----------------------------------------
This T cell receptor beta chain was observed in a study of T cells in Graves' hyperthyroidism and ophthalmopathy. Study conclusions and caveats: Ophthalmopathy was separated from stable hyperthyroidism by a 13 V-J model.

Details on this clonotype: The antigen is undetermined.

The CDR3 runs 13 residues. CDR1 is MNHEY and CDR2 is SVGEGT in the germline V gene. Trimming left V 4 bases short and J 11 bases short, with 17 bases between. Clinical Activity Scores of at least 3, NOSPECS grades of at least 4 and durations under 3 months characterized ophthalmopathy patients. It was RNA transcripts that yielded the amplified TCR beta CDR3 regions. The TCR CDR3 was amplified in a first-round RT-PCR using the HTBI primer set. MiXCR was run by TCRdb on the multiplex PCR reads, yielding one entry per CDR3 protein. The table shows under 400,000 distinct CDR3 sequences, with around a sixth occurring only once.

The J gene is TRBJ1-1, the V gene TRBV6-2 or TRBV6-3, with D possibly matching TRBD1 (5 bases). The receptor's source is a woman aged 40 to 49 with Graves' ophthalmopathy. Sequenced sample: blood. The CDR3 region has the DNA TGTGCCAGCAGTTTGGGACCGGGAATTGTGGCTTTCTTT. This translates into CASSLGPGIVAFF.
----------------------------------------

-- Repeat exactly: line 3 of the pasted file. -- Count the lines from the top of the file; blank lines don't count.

The CDR3 runs 13 residues. CDR1 is MNHEY and CDR2 is SVGEGT in the germline V gene. Trimming left V 4 bases short and J 11 bases short, with 17 bases between. Clinical Activity Scores of at least 3, NOSPECS grades of at least 4 and durations under 3 months characterized ophthalmopathy patients. It was RNA transcripts that yielded the amplified TCR beta CDR3 regions. The TCR CDR3 was amplified in a first-round RT-PCR using the HTBI primer set. MiXCR was run by TCRdb on the multiplex PCR reads, yielding one entry per CDR3 protein. The table shows under 400,000 distinct CDR3 sequences, with around a sixth occurring only once.